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dc.contributor.authorWit, Joel S.
dc.date.accessioned2016-08-24T16:11:49Z
dc.date.available2016-08-24T16:11:49Z
dc.date.issued2016-06-14
dc.identifier.urihttp://hdl.handle.net/10945/49702
dc.descriptionThe US-Korea Institute (USKI) at the Johns Hopkins School of Advanced International Studies (SAIS) is pleased to report on the activities and outcomes of our North Korea’s Nuclear Futures project made possible through grant funding from the Naval Postgraduate School’s Project on Advanced Systems and Concepts for Countering Weapons of Mass Destruction (PASCC) in the amount of $225,533.52 from June 5, 2014 to November 29, 2015. We thank PASCC for its generous support, which enabled us to contribute to efforts to analyze the future of North Korea’s nuclear deterrent and to encourage work on this topic in the United States and overseas, specifically in Northeast Asia. Our project was designed to examine the emergence of North Korea as a small nuclear power, a process that has been underway since 2009, if not earlier. When the project was first proposed, North Korea had just conducted two long-range rocket tests in 2012 and its third nuclear test in February 2013, highlighting that trend. However, it was unclear where it would lead in the future, namely the size of North Korea’s nuclear deterrent, Pyongyang’s thinking on its nuclear strategy, regional and international implications of a growing nuclear force and possible policy responses of the United States, its allies and the international community.en_US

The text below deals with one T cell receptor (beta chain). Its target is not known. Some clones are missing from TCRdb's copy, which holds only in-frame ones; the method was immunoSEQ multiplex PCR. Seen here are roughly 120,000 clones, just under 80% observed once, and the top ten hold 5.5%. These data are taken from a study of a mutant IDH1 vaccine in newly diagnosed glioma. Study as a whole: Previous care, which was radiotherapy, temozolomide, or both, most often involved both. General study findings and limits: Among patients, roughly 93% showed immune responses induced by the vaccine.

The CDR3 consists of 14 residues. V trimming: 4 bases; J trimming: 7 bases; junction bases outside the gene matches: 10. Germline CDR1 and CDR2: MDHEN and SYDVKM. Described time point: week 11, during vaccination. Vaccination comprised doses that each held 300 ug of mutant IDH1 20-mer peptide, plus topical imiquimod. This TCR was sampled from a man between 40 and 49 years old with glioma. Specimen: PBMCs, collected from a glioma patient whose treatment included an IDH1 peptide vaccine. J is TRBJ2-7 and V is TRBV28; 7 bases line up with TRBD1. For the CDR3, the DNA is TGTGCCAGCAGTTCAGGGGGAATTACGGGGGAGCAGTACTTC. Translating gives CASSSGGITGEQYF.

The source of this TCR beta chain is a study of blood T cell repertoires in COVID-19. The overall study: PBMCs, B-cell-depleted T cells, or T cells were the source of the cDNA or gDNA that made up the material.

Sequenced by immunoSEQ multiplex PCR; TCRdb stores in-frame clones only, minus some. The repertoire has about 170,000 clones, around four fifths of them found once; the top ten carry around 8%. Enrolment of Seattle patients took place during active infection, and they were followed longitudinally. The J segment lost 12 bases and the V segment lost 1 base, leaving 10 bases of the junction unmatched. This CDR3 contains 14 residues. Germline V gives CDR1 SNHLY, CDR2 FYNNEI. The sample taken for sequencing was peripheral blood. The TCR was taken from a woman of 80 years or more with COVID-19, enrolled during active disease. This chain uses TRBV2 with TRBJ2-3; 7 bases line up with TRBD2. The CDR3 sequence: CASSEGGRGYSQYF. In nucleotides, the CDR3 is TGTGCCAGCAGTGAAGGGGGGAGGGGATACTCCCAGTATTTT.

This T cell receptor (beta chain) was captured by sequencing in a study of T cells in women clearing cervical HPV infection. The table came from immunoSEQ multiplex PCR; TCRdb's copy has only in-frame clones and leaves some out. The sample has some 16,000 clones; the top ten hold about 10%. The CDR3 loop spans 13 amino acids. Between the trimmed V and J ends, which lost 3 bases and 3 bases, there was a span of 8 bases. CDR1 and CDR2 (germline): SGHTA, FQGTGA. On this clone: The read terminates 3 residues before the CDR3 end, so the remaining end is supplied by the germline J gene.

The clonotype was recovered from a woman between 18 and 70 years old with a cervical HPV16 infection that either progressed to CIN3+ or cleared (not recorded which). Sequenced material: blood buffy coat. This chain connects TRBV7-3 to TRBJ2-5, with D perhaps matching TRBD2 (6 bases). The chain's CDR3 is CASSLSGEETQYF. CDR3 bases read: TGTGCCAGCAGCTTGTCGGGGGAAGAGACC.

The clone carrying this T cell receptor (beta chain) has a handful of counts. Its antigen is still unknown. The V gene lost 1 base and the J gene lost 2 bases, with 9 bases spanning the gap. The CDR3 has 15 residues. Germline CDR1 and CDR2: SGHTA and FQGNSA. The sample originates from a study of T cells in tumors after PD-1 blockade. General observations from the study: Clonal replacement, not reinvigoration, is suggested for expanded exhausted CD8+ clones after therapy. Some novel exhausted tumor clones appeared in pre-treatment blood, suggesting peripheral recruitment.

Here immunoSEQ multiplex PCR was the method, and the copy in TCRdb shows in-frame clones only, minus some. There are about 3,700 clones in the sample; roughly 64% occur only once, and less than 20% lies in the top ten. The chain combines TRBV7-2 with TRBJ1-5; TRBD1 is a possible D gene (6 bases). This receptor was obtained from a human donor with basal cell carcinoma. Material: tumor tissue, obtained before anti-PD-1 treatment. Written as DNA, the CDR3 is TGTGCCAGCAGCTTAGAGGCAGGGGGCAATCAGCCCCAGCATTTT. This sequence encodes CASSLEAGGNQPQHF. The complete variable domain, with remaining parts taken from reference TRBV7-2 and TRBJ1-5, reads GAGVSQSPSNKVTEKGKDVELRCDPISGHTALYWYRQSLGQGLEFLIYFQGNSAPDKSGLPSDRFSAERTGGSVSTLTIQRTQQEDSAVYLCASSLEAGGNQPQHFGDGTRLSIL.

dc.description.sponsorshipThis publication results from research supported by the Naval Postgraduate School’s Project on Advanced Systems and Concepts for Countering Weapons of Mass Destruction (PASCC) via Assistance Grant/Agreement No. N00244-14-1-0024 awarded by the NAVSUP Fleet Logistics Center San Diego (NAVSUP FLC San Diego).en_US
dc.description.tableofcontentsFuture Directions in the DPRK’s Nuclear Weapons Program:Three Scenarios for 2020 by David Albright North Korea’s Nuclear Futures:Technology and Strategy by Joel S. Wit and Sun Young Ahn The Future of North Korean Nuclear Delivery Systems by John Schilling and Henry Kan North Korea’s Development of a Nuclear Weapons Strategy by Joseph S. Bermudez, Jr. North Korea’s Evolving Nuclear Strategy by Shane Smith Alliance Military Strategy in the Shadow of North Korea’s Nuclear Futures by Van Jackson Nuclear North Korea:How Will It Behave? by Robert Carlin and Robert Jervis The Future Impact of North Korea’s Emerging Nuclear Deterrent on Nuclear Nonproliferation by Leonard S. Spector Implications for US Extended Deterrenceand Assurance in East Asia by Shane Smith Positive Economic Inducements in Future Nuclear Negotiations with North Korea by Bradley O. Babson Sanctions’ Role in Dealing with the North Korean Problem by Joseph M. DeThomas Trapped in No-Man’s-Land: The Future of US Policy Toward North Korea by Joel S. Wit
dc.format.extent288 p.en_US
dc.language.isoen_USen_US
dc.titleNorth Korea’s Nuclear Futures: Implications for Peace and Security, Project Final Reporten_US
dc.typeReporten_US
dc.description.funderThis publication results from research supported by the Naval Postgraduate School’s Project on Advanced Systems and Concepts for Countering Weapons of Mass Destruction (PASCC) via Assistance Grant/Agreement No. N00244-14-1-0024 awarded by the NAVSUP Fleet Logistics Center San Diego (NAVSUP FLC San Diego).


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